As councillors, we are writing to express our grave concerns over the Government’s ongoing cuts to school funding.

Our excellent state-funded schools have lost out in billions of pounds in funding since 2015. The Institute for Fiscal Studies has equated this to an 8 per cent real cut per pupil in real terms, since 2010. The funding crisis has become so overwhelming that according to the Education Policy Institute, almost a third of all council-run secondary schools are now in deficit, and eight in ten academies are in deficit according to last year’s Kreston UK report.

Many schools are now desperately overwhelmed, as more and more students are competing for fewer and fewer resources. Compounded by biting cuts to local council services, in addition to the teacher recruitment and retention crisis, the current settlement is not tenable.

We demand that the Government address this funding crisis in its Spending Review by:


•        Reversing the cuts to school funding since 2010
•        Giving our schools the funding they need
•        Funding Special Educational Needs and Disabilities (SEND) provision properly.

Our children only have one chance to go through the school system. By cutting funding to schools, the Government is failing them. It must change course urgently, and give our schools, education professionals and students the proper funding they need.

Your sincerely,

The Undersigned

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4 responses to “Over 1,000 councillors urge Government to increase school funding

  1. We need to make civics and politics a major part of the compulsory curriculum beginning in primary school. Some standard subjects might even have more relevance for children if taught as part of a curriculum designed to build worthwhile and happy adults instead of wage slaves and slavers.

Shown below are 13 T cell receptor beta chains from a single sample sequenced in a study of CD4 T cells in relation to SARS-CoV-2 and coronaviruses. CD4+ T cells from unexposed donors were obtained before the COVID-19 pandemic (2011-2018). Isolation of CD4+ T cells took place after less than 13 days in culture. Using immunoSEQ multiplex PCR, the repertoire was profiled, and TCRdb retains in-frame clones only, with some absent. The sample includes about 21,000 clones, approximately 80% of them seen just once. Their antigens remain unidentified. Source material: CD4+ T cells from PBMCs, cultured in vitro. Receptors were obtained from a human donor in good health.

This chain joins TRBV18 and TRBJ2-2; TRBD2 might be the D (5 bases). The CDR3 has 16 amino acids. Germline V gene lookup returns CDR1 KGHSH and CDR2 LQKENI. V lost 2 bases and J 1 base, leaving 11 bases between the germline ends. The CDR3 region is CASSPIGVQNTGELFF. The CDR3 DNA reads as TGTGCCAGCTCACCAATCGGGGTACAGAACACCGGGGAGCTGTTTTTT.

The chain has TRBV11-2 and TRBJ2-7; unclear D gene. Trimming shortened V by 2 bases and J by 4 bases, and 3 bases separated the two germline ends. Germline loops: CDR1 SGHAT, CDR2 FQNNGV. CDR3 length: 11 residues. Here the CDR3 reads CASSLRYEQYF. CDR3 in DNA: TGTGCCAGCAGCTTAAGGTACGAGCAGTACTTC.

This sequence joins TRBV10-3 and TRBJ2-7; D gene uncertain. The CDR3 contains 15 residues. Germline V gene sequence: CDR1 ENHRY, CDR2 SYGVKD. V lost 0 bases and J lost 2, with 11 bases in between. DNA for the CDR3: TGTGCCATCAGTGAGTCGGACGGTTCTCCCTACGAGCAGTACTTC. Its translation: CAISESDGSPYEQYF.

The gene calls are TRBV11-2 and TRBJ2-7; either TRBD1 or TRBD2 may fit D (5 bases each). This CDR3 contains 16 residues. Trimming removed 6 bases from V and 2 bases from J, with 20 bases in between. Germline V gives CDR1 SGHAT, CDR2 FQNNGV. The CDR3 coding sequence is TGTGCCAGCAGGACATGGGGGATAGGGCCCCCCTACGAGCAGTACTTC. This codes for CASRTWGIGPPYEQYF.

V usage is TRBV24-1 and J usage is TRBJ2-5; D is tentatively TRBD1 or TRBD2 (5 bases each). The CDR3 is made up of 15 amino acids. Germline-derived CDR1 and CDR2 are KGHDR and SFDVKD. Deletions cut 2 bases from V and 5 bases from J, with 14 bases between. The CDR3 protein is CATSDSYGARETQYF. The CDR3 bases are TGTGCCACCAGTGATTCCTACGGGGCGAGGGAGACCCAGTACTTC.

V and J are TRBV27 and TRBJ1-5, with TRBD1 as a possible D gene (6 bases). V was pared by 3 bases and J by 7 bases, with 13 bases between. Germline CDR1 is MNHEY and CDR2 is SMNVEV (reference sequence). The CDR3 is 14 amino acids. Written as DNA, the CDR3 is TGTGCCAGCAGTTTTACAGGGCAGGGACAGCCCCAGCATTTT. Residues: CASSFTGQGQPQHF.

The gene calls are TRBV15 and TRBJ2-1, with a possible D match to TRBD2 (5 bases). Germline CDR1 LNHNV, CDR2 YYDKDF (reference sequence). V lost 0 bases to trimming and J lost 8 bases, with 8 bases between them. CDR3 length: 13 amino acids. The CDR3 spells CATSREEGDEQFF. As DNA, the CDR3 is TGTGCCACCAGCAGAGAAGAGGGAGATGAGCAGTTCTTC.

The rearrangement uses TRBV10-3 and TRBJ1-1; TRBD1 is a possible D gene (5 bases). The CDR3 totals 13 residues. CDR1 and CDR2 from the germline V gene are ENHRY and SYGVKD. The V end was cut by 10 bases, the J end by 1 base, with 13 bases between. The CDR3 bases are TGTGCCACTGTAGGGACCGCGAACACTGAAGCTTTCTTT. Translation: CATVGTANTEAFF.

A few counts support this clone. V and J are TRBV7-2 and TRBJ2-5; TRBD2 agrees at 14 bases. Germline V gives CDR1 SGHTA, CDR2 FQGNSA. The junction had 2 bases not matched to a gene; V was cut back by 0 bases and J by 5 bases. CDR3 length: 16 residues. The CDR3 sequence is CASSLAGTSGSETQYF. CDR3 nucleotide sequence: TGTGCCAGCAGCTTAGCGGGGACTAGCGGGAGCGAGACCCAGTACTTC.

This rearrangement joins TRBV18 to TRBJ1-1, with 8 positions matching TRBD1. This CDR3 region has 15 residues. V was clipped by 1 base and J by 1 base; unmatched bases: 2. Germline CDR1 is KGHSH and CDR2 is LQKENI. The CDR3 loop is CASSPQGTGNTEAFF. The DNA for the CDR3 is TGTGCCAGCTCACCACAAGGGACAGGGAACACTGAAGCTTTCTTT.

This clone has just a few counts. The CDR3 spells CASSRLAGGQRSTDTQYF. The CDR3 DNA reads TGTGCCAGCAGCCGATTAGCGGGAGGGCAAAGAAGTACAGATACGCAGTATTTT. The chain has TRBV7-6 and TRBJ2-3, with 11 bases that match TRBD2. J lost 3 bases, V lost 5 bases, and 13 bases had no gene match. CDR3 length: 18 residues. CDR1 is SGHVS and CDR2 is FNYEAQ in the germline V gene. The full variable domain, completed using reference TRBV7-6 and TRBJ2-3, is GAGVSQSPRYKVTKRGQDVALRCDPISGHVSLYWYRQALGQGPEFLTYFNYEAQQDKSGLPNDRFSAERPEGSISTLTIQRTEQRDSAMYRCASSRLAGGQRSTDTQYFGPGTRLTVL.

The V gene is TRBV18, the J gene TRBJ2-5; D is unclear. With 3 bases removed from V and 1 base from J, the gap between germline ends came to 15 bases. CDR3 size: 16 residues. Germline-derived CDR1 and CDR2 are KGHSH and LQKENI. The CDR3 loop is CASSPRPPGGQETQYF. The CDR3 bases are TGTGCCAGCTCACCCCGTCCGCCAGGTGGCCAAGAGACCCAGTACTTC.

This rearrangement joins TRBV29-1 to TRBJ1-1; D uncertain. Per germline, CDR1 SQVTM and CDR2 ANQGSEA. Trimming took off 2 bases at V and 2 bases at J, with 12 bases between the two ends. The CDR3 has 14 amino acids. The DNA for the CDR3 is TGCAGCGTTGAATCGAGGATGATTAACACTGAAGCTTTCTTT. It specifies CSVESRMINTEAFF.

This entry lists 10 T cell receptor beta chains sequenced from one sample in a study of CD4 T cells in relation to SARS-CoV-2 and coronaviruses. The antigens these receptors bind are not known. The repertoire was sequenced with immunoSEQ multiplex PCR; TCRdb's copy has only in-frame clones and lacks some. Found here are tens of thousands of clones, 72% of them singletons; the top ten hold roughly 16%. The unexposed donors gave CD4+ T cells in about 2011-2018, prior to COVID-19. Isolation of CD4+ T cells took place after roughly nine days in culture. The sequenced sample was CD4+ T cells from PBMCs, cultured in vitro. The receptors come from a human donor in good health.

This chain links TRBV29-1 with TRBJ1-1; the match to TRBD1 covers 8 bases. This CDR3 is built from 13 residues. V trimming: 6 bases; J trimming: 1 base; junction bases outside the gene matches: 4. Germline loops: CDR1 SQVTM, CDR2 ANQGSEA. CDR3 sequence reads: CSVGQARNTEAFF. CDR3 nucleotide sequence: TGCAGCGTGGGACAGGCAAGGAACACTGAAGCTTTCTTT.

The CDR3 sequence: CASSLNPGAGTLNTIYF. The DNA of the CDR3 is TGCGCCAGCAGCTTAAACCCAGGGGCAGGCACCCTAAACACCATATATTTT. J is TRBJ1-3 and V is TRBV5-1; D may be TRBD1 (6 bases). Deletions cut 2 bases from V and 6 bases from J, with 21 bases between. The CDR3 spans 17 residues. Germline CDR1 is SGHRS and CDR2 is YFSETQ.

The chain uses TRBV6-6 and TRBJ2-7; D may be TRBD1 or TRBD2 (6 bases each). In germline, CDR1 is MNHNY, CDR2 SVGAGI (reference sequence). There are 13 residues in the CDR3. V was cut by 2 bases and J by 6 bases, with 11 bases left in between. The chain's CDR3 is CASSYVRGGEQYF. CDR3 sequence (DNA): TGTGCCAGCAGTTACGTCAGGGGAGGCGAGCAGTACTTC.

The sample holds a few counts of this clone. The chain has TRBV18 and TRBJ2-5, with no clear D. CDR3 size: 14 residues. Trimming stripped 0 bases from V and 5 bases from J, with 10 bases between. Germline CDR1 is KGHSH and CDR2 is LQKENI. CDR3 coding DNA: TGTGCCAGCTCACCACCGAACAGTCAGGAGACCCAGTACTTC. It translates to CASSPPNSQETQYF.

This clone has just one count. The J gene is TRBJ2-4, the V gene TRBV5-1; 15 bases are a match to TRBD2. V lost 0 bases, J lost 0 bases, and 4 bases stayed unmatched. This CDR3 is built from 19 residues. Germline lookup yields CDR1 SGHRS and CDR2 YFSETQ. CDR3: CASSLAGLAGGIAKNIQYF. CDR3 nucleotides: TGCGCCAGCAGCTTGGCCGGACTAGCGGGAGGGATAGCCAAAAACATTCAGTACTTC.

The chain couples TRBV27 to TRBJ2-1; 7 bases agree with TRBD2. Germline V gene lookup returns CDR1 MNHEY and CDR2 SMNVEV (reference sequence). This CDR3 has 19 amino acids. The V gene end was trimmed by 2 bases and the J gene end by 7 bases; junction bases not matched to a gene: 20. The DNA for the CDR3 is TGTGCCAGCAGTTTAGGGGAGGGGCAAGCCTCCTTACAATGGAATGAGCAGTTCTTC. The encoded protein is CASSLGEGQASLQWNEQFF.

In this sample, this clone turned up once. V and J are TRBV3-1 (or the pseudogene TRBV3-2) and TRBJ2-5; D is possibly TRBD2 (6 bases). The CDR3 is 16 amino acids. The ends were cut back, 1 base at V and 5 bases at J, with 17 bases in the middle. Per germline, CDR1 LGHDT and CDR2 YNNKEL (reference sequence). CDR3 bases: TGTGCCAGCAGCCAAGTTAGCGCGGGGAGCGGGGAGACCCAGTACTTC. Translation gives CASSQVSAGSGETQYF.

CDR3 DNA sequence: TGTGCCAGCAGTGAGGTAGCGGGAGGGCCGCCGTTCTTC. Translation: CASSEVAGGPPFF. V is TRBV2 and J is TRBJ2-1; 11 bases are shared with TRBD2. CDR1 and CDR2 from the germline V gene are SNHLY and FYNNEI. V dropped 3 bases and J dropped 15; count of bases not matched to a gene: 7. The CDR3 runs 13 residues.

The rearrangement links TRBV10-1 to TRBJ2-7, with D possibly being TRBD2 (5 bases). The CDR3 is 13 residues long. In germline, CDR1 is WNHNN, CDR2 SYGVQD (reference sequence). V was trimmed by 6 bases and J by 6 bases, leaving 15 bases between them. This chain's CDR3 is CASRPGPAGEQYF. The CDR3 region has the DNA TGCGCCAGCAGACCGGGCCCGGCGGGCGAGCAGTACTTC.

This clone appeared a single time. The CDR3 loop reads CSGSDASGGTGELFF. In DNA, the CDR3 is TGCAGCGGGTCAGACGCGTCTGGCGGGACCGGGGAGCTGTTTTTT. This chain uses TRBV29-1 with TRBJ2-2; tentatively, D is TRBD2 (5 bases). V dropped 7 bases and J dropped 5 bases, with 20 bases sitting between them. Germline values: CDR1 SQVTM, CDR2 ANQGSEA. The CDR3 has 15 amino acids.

In Socratic seminar discussions socialism will quite naturally prevail – no need to ram it down anyone’s throat.
    A good education system ought to recognise that not all children are open to the same learning at the same age – some are advanced at six, others may not for various reasons be able to engage fully with education until later.
    One is not better than the other – access to remedial or refresher courses should be stigma-free and free on demand.
    I once knew someone who at 16 was like a 12 year old but four or five years later had more than caught up – guessing whatever help he had to catch up might have been de-budgeted by now.
    My point is that everyone can become a participating, engaged adult given the chance.

  2. Because of the emphasis on Brexit the government’s failures on Universal Credit, Education, Housing, Security, NHS Transport etc are rarely mentioned by the MSM. However ordinary people continue to be outraged about the state our essential public services and if that outrage translates into votes then we will have a Labour Government once the Tories are forced to call a General Election – they will not do so willingly – they haven’t the guts to face ” unelectable” Jeremy Corbyn at the ballot box.

  3. ” … ordinary people continue to be outraged about the state our essential public services and if that outrage translates into votes …”

    It’s a big ‘if’. The Tories are in power by virtue of the votes of ‘ordinary people’ – and have been for ten years.

    • Things have changed substantially since the Tories came to power.Firstly until Jeremy Corbyn was elected Leader voters often said that there was no difference between the parties – they were Tory and Tory light. That can no longer be said under our Socialist leadership team. Voters now have a real choice.
      That choice is between Tory austerity and no austerity under Labour. Austerity is directly affecting so many people with the collapse of the NHS and Social care, Education and transport in chaos etc. Ordinary decent people do not want to see children and vulnerable adults homeless or hungry in the 5th richest country in the world. It is that fundamental decency that has led to the outrage which will usher in a Labour Government come the next General Election.